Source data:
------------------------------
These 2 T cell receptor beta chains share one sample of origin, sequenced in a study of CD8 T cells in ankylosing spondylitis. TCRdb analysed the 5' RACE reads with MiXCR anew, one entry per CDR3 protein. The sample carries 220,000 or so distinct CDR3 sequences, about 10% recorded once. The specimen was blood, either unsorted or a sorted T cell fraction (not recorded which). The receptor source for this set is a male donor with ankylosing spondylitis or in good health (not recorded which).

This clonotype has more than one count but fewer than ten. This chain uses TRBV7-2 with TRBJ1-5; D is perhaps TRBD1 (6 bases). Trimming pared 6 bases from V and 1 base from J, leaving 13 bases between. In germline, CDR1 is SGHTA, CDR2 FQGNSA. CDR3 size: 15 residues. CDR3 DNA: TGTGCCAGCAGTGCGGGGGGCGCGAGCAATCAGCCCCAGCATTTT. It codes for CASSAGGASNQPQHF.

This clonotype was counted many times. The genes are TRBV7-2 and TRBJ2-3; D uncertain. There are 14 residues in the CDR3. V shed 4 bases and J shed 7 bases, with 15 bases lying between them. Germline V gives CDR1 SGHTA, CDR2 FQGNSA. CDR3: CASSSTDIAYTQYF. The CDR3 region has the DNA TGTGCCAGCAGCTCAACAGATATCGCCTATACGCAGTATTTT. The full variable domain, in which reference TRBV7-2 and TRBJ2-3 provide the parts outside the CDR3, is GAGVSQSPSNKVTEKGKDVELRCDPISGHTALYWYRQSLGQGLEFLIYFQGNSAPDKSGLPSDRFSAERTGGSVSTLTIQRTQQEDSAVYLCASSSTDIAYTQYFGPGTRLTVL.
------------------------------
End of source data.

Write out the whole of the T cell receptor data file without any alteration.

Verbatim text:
These 2 T cell receptor beta chains share one sample of origin, sequenced in a study of CD8 T cells in ankylosing spondylitis. TCRdb analysed the 5' RACE reads with MiXCR anew, one entry per CDR3 protein. The sample carries 220,000 or so distinct CDR3 sequences, about 10% recorded once. The specimen was blood, either unsorted or a sorted T cell fraction (not recorded which). The receptor source for this set is a male donor with ankylosing spondylitis or in good health (not recorded which).

This clonotype has more than one count but fewer than ten. This chain uses TRBV7-2 with TRBJ1-5; D is perhaps TRBD1 (6 bases). Trimming pared 6 bases from V and 1 base from J, leaving 13 bases between. In germline, CDR1 is SGHTA, CDR2 FQGNSA. CDR3 size: 15 residues. CDR3 DNA: TGTGCCAGCAGTGCGGGGGGCGCGAGCAATCAGCCCCAGCATTTT. It codes for CASSAGGASNQPQHF.

This clonotype was counted many times. The genes are TRBV7-2 and TRBJ2-3; D uncertain. There are 14 residues in the CDR3. V shed 4 bases and J shed 7 bases, with 15 bases lying between them. Germline V gives CDR1 SGHTA, CDR2 FQGNSA. CDR3: CASSSTDIAYTQYF. The CDR3 region has the DNA TGTGCCAGCAGCTCAACAGATATCGCCTATACGCAGTATTTT. The full variable domain, in which reference TRBV7-2 and TRBJ2-3 provide the parts outside the CDR3, is GAGVSQSPSNKVTEKGKDVELRCDPISGHTALYWYRQSLGQGLEFLIYFQGNSAPDKSGLPSDRFSAERTGGSVSTLTIQRTQQEDSAVYLCASSSTDIAYTQYFGPGTRLTVL.